NFCPT efforts boost fish consumption
“Thanks to efforts like these Namibians are consuming more fish,” says Charlene Hartung,
Acting CEO of the NFCPT. Statistics show that during the 2012/2013 financial year the Trust distributed 4,600mt of horse mackerel, whilst during the 2013/2014 financial year, 6,700mt were distributed, an increase of 2,100mt.
As part of the road-show, 14 schools in the Zambezi and Kavango regions were visited, with several selling points set up throughout the regions during the period of 24 February to 9 March this year. Having a high protein content, fish is an outstanding source of nourishment and is recommended as an essential part of a healthy, balanced diet. A 100g portion of fish supplies people with a third to half of their daily protein needs. As the primary source of high-quality protein, fish makes up 14-16 percent of animal protein consumed worldwide.
Apart from containing vital protein, it also is packed with essential amino acids and contains other vital nutrients such as B-vitamins, macro-minerals such as calcium, and trace elements like iron. All of these are vital for good health and optimum functioning of the body, which makes a higher consumption of fish among young Namibians especially important. According to Hartung, the road-show was a tremendous success, especially amongst learners. They were entertained by employees of the Trust performing a popular play that became famous at last year’s Fish Consumption Day hosted in Gobabis. The Namibia Fish Consumption Promotion Trust is awarded an annual quota from the Ministry of Fisheries and Marine Resources. With this quota, horse mackerel are caught in Namibian waters, enabling the trust to sell the fish to the public at a discounted price.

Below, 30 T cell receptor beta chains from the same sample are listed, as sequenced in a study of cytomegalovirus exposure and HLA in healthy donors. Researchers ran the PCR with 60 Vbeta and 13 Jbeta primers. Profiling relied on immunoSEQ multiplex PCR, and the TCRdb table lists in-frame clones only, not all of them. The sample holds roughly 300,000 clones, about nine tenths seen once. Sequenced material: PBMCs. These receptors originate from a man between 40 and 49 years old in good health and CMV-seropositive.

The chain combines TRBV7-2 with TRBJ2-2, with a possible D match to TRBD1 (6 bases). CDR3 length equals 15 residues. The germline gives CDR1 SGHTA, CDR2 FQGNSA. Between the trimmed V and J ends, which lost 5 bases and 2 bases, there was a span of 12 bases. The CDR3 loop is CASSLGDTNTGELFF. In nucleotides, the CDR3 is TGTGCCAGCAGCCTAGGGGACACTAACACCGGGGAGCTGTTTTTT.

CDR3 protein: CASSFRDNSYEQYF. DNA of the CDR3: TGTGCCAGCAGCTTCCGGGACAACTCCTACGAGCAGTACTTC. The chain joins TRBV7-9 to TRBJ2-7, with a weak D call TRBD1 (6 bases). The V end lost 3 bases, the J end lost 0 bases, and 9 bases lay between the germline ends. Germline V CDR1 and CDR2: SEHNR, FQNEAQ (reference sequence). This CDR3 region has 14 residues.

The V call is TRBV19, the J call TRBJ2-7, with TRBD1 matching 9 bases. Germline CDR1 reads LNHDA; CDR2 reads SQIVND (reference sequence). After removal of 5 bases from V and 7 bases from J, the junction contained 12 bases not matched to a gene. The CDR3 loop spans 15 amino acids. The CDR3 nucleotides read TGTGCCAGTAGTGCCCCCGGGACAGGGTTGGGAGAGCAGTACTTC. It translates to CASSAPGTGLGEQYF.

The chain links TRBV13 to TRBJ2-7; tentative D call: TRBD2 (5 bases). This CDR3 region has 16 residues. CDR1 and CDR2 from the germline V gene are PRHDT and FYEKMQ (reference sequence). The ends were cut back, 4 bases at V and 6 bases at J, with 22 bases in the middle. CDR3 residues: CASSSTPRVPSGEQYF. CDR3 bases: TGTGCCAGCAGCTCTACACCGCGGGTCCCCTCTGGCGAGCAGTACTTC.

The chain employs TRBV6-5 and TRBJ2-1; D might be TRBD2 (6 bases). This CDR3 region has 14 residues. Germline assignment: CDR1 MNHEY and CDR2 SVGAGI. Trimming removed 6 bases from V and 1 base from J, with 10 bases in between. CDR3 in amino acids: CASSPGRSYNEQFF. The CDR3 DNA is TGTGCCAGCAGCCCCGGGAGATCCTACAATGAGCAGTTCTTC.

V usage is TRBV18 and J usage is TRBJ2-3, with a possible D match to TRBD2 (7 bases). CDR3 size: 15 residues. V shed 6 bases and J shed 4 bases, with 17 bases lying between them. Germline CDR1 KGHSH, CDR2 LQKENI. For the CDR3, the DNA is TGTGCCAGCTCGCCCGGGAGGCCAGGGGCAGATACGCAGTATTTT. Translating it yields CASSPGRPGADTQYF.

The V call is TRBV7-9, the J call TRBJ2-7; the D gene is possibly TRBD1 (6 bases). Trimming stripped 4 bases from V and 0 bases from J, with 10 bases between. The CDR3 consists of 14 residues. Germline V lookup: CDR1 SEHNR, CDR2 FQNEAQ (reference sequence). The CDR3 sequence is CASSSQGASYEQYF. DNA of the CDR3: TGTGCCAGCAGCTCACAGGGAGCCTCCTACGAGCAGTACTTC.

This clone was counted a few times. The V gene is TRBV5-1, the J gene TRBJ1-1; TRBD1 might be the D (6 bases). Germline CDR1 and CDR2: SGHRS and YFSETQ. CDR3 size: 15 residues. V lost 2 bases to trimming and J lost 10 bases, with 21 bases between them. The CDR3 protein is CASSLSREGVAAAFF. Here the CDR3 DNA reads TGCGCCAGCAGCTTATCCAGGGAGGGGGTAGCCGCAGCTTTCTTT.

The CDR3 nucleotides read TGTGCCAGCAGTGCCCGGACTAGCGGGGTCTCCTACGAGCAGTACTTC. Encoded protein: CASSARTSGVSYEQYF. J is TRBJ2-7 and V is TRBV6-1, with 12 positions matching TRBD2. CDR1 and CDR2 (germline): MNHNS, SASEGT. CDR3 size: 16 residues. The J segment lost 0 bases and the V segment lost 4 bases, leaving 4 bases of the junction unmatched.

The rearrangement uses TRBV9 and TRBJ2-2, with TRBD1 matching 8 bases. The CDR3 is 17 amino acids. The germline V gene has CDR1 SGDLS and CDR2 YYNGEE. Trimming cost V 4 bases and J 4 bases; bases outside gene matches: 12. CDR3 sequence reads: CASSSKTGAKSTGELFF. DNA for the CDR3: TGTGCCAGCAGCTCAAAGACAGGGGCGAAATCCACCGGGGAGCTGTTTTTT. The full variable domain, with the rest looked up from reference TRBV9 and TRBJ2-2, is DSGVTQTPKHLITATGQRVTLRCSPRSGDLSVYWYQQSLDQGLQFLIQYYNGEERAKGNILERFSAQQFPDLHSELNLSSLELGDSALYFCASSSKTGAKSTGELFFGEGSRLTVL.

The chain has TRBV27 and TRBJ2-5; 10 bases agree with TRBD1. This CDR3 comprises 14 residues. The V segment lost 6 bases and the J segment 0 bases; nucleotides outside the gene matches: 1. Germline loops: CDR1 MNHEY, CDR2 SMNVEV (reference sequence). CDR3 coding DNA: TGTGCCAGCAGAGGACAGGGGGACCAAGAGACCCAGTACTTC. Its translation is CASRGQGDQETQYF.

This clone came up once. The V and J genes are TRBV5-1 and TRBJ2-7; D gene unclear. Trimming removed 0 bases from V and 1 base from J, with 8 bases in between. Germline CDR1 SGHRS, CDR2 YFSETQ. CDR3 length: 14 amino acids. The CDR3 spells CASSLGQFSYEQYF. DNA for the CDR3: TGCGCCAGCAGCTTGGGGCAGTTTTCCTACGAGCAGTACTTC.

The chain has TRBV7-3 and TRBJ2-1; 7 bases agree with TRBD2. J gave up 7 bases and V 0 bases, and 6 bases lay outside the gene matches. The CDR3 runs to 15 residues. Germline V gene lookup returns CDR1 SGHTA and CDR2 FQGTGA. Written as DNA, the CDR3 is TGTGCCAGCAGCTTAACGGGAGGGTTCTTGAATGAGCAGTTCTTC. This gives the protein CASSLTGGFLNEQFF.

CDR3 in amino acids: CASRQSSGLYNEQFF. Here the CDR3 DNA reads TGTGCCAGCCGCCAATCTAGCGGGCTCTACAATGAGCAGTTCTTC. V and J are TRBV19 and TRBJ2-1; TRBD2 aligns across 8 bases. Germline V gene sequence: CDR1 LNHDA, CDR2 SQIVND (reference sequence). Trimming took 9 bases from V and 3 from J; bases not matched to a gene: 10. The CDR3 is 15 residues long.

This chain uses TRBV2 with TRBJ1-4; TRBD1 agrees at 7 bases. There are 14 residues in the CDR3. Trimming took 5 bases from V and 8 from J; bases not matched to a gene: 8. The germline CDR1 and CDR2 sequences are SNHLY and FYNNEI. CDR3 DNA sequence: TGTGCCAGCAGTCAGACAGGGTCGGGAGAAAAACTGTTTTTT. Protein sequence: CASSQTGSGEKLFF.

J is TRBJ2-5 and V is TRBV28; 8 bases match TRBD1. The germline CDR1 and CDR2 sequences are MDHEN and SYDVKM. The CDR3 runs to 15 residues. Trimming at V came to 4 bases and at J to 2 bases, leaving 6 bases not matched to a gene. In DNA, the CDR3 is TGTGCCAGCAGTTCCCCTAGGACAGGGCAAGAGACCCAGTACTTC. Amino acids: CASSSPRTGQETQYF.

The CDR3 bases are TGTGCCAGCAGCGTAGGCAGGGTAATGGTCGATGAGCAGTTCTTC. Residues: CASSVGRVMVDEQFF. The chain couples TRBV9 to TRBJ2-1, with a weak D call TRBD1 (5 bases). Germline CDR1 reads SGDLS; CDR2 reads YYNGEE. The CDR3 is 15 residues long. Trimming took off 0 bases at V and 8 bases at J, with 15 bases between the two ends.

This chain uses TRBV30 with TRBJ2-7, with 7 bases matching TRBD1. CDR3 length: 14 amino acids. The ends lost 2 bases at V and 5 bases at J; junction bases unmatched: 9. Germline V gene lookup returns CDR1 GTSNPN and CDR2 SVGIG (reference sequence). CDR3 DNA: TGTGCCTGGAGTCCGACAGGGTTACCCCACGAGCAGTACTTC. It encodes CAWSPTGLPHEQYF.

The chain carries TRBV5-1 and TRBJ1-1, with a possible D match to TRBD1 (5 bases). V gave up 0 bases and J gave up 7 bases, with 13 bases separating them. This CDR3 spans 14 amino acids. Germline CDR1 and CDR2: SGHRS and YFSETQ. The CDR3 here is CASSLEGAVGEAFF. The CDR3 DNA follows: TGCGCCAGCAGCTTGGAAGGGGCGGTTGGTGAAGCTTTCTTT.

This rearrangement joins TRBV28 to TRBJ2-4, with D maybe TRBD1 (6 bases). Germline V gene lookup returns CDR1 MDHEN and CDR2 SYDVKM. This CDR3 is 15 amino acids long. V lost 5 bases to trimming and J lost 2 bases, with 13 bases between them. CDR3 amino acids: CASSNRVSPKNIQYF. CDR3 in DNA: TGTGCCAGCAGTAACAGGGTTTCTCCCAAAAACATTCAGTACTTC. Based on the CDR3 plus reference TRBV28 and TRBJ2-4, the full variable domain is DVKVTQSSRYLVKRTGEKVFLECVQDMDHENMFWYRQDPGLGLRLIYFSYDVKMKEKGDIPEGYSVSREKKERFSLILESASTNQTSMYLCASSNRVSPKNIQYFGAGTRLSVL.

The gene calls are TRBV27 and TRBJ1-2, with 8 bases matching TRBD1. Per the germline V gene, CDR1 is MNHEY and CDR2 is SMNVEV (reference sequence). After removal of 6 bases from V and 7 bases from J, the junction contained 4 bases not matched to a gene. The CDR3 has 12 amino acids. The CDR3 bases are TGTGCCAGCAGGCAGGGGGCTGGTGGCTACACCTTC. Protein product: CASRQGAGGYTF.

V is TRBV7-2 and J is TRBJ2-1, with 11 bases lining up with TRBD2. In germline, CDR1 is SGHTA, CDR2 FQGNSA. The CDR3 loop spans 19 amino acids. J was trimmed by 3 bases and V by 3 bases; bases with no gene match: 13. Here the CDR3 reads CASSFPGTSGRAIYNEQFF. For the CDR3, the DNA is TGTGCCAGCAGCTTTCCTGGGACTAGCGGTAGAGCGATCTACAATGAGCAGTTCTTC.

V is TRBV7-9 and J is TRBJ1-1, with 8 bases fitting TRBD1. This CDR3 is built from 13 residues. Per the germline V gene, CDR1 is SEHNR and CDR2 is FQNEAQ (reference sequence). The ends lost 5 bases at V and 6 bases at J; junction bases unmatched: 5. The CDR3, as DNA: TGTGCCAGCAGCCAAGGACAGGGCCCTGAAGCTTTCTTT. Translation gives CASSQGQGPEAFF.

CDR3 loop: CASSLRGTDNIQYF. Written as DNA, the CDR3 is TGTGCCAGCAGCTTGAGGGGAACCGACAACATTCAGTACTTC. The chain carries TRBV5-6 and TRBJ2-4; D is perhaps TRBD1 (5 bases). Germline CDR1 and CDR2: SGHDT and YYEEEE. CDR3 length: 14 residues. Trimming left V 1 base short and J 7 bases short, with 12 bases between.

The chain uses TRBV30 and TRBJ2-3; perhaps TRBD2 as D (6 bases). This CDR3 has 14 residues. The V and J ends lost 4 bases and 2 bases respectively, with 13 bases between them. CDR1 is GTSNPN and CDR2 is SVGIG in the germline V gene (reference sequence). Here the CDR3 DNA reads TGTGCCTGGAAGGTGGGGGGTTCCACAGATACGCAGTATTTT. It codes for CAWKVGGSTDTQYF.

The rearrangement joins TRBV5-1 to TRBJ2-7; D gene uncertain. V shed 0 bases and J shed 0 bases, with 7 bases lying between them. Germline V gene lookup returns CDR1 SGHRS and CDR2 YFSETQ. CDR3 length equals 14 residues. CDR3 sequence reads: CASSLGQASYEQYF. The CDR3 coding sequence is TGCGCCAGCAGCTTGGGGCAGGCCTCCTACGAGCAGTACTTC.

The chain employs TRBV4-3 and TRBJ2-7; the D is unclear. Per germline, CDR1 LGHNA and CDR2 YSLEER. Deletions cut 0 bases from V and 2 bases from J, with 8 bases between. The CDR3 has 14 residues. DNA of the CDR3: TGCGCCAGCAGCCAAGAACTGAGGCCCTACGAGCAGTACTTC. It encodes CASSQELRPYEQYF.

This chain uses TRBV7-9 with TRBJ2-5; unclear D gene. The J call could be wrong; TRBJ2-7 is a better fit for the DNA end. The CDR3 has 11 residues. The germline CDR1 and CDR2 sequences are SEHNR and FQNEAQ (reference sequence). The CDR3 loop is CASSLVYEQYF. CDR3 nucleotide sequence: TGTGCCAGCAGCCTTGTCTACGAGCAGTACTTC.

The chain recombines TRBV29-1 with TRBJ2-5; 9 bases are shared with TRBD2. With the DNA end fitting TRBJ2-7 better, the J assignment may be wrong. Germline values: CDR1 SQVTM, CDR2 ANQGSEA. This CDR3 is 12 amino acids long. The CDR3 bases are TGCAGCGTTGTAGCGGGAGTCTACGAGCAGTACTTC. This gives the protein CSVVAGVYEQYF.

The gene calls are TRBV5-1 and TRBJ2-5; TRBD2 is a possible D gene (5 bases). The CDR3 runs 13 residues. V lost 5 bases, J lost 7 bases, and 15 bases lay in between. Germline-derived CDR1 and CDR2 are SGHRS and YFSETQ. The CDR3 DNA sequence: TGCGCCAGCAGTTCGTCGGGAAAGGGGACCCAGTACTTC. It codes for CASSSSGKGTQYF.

Frozen fish is kept in cold storage in Walvis Bay and is dispatched to various shops via land transport. Daily, the trust has six trucks on the roads to deliver fish to various parts of the country, distributing their products through shops located countrywide, including Swakopmund, Ondangwa, Ongwediva, Rundu, Windhoek, Keetmanshoop, Lüderitz, Gobabis, Eenhana, Outapi, Opuwo and Walvis Bay.